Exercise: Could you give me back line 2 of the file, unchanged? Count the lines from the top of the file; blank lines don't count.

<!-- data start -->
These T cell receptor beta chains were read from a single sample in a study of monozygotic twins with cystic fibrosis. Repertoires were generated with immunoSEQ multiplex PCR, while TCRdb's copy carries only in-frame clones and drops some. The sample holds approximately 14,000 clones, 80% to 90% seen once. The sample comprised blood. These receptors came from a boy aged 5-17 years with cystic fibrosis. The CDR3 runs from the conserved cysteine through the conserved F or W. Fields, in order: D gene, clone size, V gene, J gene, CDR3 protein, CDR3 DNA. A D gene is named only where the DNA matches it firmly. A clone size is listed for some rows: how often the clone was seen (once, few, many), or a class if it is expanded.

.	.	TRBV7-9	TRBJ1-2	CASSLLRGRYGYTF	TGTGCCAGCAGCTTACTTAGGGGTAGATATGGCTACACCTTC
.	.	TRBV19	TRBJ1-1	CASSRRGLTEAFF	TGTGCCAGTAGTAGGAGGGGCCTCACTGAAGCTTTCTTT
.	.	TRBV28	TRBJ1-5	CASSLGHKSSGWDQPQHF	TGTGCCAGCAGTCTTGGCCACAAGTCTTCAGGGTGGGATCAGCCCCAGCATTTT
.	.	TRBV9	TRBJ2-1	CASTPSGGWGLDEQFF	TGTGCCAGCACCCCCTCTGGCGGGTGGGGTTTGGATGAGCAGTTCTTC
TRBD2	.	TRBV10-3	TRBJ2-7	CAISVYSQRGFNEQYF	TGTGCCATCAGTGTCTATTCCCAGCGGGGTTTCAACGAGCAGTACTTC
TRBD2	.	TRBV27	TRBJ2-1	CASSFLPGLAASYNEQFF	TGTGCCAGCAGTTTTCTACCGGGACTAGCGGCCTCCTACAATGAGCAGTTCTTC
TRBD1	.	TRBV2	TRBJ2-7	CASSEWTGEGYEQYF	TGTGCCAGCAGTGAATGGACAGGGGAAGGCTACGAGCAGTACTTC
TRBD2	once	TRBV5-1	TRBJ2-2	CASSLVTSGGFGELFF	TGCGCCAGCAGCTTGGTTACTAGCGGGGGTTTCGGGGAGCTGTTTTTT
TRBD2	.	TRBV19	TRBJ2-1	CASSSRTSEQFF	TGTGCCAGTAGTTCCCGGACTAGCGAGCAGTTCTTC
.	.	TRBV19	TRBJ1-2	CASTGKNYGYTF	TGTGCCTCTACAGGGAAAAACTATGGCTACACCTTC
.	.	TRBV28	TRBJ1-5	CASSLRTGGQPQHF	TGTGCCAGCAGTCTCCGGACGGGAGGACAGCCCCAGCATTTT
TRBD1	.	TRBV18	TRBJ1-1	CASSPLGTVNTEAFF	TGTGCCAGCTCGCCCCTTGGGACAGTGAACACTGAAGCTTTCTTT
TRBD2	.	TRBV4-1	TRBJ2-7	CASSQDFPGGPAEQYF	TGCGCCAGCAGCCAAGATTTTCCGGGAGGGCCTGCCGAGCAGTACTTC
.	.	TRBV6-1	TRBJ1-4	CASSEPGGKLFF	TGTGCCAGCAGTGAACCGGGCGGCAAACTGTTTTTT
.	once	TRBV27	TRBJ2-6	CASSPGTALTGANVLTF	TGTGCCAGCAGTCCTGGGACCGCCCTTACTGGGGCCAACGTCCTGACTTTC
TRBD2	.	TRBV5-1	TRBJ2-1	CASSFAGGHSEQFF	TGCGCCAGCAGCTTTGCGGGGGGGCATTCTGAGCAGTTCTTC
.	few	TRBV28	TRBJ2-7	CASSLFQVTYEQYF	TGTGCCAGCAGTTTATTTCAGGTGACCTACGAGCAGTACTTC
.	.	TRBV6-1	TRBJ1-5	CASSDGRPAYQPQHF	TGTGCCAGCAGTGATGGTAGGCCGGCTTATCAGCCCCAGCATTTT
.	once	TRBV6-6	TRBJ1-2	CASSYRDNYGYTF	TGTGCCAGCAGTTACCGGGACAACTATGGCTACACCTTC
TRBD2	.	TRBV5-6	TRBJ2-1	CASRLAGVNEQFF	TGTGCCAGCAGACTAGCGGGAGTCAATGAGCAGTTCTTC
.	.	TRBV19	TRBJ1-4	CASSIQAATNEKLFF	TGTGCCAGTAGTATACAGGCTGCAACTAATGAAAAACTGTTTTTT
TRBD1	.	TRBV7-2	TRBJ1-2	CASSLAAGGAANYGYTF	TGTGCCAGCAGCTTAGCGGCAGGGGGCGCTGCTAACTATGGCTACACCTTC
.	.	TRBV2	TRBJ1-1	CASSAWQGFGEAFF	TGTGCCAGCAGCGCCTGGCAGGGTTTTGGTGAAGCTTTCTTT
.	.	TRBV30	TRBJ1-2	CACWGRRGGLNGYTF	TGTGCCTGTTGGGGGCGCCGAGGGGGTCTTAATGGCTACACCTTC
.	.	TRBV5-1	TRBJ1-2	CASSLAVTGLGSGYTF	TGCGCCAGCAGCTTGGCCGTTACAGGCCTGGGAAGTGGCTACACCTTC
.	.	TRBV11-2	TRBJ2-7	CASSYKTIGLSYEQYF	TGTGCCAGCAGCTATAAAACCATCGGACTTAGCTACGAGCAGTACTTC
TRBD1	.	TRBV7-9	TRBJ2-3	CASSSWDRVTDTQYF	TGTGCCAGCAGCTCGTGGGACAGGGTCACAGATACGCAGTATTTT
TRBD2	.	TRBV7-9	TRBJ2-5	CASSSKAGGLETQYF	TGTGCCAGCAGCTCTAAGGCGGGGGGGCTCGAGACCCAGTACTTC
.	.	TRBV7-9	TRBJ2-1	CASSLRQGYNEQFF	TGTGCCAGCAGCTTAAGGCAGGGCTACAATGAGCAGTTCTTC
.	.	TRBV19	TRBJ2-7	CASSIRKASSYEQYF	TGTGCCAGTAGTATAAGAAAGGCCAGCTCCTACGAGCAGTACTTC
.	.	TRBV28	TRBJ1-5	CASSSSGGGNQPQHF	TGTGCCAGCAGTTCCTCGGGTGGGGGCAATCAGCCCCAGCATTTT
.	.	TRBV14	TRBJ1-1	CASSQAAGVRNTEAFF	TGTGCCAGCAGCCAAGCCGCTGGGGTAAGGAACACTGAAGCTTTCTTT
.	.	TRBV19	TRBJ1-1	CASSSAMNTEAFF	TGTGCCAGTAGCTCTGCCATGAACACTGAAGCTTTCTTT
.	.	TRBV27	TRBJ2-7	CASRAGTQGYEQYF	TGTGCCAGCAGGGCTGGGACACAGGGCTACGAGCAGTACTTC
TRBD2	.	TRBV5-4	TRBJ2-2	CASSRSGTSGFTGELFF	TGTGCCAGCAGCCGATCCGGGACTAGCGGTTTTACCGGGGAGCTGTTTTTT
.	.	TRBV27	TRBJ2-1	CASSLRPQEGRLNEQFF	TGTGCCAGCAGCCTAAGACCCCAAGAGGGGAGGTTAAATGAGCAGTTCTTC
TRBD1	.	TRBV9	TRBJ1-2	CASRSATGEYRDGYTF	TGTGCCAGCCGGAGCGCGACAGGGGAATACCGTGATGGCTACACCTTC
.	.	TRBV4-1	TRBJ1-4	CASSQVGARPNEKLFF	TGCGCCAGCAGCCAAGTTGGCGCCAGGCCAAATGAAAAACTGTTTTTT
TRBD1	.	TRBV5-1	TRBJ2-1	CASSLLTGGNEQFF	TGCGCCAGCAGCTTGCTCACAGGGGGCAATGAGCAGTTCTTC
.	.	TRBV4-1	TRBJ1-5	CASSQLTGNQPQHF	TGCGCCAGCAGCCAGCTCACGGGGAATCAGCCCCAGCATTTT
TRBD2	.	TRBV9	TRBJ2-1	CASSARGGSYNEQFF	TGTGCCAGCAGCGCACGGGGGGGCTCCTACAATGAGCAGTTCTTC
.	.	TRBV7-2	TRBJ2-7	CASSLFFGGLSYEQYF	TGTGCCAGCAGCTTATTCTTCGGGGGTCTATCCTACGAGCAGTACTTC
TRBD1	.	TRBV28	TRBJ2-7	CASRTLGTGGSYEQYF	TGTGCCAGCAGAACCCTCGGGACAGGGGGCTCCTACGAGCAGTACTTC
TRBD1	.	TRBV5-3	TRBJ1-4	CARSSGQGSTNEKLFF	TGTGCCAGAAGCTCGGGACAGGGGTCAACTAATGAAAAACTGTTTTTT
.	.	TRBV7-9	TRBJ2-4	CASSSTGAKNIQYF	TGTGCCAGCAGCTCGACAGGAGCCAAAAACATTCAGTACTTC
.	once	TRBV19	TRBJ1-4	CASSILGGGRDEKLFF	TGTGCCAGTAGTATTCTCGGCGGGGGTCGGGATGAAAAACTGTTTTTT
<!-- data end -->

.	.	TRBV7-9	TRBJ1-2	CASSLLRGRYGYTF	TGTGCCAGCAGCTTACTTAGGGGTAGATATGGCTACACCTTC